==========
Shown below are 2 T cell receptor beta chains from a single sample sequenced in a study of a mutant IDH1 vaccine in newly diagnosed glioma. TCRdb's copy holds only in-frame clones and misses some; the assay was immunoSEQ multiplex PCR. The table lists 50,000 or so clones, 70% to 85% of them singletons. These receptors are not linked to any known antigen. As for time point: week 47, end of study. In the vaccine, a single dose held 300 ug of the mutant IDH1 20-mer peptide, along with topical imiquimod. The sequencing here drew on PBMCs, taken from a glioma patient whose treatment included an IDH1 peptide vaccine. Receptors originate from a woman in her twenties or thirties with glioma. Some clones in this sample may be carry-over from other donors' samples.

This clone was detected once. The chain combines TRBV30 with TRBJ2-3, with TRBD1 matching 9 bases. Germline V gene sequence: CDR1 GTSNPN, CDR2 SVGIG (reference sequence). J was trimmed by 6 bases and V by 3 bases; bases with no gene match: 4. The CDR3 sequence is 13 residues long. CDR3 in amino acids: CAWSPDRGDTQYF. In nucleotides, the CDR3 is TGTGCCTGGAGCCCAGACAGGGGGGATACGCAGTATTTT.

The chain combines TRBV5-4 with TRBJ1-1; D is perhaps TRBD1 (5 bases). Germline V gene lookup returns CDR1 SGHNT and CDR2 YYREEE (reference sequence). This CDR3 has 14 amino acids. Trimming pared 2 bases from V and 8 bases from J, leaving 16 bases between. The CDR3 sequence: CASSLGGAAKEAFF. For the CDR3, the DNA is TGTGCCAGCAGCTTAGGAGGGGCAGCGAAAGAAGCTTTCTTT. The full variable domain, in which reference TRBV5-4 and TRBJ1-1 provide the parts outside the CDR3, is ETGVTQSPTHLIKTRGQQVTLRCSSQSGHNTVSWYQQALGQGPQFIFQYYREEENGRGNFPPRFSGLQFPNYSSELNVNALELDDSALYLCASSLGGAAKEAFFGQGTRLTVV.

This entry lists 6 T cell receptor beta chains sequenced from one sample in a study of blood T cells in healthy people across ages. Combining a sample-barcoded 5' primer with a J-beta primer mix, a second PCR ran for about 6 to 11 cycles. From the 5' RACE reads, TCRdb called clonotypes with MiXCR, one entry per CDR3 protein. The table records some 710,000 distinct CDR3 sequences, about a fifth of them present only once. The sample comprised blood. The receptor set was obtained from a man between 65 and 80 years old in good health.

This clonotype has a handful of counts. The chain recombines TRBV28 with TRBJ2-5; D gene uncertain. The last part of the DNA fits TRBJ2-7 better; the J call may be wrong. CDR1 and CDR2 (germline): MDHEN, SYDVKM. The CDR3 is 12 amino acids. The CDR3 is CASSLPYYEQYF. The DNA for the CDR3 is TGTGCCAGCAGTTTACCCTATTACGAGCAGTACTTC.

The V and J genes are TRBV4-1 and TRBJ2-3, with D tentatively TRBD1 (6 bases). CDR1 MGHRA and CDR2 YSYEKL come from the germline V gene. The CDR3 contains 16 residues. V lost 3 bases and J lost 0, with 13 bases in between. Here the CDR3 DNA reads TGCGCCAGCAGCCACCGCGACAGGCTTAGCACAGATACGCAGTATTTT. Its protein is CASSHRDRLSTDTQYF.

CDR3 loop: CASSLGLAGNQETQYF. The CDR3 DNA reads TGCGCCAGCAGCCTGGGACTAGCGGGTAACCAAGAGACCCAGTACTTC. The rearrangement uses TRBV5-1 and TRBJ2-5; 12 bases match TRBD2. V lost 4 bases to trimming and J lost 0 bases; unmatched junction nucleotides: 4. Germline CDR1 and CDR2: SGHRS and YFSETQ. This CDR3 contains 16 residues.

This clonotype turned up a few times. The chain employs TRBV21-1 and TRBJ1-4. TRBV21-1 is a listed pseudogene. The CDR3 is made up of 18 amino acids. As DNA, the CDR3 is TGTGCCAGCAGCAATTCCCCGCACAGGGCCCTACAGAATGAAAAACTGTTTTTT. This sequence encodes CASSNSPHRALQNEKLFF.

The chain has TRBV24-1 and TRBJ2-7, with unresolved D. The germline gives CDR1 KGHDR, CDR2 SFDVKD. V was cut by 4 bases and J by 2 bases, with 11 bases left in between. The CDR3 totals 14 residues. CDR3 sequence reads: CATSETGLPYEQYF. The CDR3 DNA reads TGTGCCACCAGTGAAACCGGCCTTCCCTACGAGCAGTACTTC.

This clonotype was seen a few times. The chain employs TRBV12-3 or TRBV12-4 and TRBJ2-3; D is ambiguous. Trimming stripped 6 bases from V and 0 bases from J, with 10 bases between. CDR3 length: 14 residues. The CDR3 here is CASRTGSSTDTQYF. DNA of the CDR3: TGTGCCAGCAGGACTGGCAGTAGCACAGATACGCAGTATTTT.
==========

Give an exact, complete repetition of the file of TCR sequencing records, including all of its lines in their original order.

Shown below are 2 T cell receptor beta chains from a single sample sequenced in a study of a mutant IDH1 vaccine in newly diagnosed glioma. TCRdb's copy holds only in-frame clones and misses some; the assay was immunoSEQ multiplex PCR. The table lists 50,000 or so clones, 70% to 85% of them singletons. These receptors are not linked to any known antigen. As for time point: week 47, end of study. In the vaccine, a single dose held 300 ug of the mutant IDH1 20-mer peptide, along with topical imiquimod. The sequencing here drew on PBMCs, taken from a glioma patient whose treatment included an IDH1 peptide vaccine. Receptors originate from a woman in her twenties or thirties with glioma. Some clones in this sample may be carry-over from other donors' samples.

This clone was detected once. The chain combines TRBV30 with TRBJ2-3, with TRBD1 matching 9 bases. Germline V gene sequence: CDR1 GTSNPN, CDR2 SVGIG (reference sequence). J was trimmed by 6 bases and V by 3 bases; bases with no gene match: 4. The CDR3 sequence is 13 residues long. CDR3 in amino acids: CAWSPDRGDTQYF. In nucleotides, the CDR3 is TGTGCCTGGAGCCCAGACAGGGGGGATACGCAGTATTTT.

The chain combines TRBV5-4 with TRBJ1-1; D is perhaps TRBD1 (5 bases). Germline V gene lookup returns CDR1 SGHNT and CDR2 YYREEE (reference sequence). This CDR3 has 14 amino acids. Trimming pared 2 bases from V and 8 bases from J, leaving 16 bases between. The CDR3 sequence: CASSLGGAAKEAFF. For the CDR3, the DNA is TGTGCCAGCAGCTTAGGAGGGGCAGCGAAAGAAGCTTTCTTT. The full variable domain, in which reference TRBV5-4 and TRBJ1-1 provide the parts outside the CDR3, is ETGVTQSPTHLIKTRGQQVTLRCSSQSGHNTVSWYQQALGQGPQFIFQYYREEENGRGNFPPRFSGLQFPNYSSELNVNALELDDSALYLCASSLGGAAKEAFFGQGTRLTVV.

This entry lists 6 T cell receptor beta chains sequenced from one sample in a study of blood T cells in healthy people across ages. Combining a sample-barcoded 5' primer with a J-beta primer mix, a second PCR ran for about 6 to 11 cycles. From the 5' RACE reads, TCRdb called clonotypes with MiXCR, one entry per CDR3 protein. The table records some 710,000 distinct CDR3 sequences, about a fifth of them present only once. The sample comprised blood. The receptor set was obtained from a man between 65 and 80 years old in good health.

This clonotype has a handful of counts. The chain recombines TRBV28 with TRBJ2-5; D gene uncertain. The last part of the DNA fits TRBJ2-7 better; the J call may be wrong. CDR1 and CDR2 (germline): MDHEN, SYDVKM. The CDR3 is 12 amino acids. The CDR3 is CASSLPYYEQYF. The DNA for the CDR3 is TGTGCCAGCAGTTTACCCTATTACGAGCAGTACTTC.

The V and J genes are TRBV4-1 and TRBJ2-3, with D tentatively TRBD1 (6 bases). CDR1 MGHRA and CDR2 YSYEKL come from the germline V gene. The CDR3 contains 16 residues. V lost 3 bases and J lost 0, with 13 bases in between. Here the CDR3 DNA reads TGCGCCAGCAGCCACCGCGACAGGCTTAGCACAGATACGCAGTATTTT. Its protein is CASSHRDRLSTDTQYF.

CDR3 loop: CASSLGLAGNQETQYF. The CDR3 DNA reads TGCGCCAGCAGCCTGGGACTAGCGGGTAACCAAGAGACCCAGTACTTC. The rearrangement uses TRBV5-1 and TRBJ2-5; 12 bases match TRBD2. V lost 4 bases to trimming and J lost 0 bases; unmatched junction nucleotides: 4. Germline CDR1 and CDR2: SGHRS and YFSETQ. This CDR3 contains 16 residues.

This clonotype turned up a few times. The chain employs TRBV21-1 and TRBJ1-4. TRBV21-1 is a listed pseudogene. The CDR3 is made up of 18 amino acids. As DNA, the CDR3 is TGTGCCAGCAGCAATTCCCCGCACAGGGCCCTACAGAATGAAAAACTGTTTTTT. This sequence encodes CASSNSPHRALQNEKLFF.

The chain has TRBV24-1 and TRBJ2-7, with unresolved D. The germline gives CDR1 KGHDR, CDR2 SFDVKD. V was cut by 4 bases and J by 2 bases, with 11 bases left in between. The CDR3 totals 14 residues. CDR3 sequence reads: CATSETGLPYEQYF. The CDR3 DNA reads TGTGCCACCAGTGAAACCGGCCTTCCCTACGAGCAGTACTTC.

This clonotype was seen a few times. The chain employs TRBV12-3 or TRBV12-4 and TRBJ2-3; D is ambiguous. Trimming stripped 6 bases from V and 0 bases from J, with 10 bases between. CDR3 length: 14 residues. The CDR3 here is CASRTGSSTDTQYF. DNA of the CDR3: TGTGCCAGCAGGACTGGCAGTAGCACAGATACGCAGTATTTT.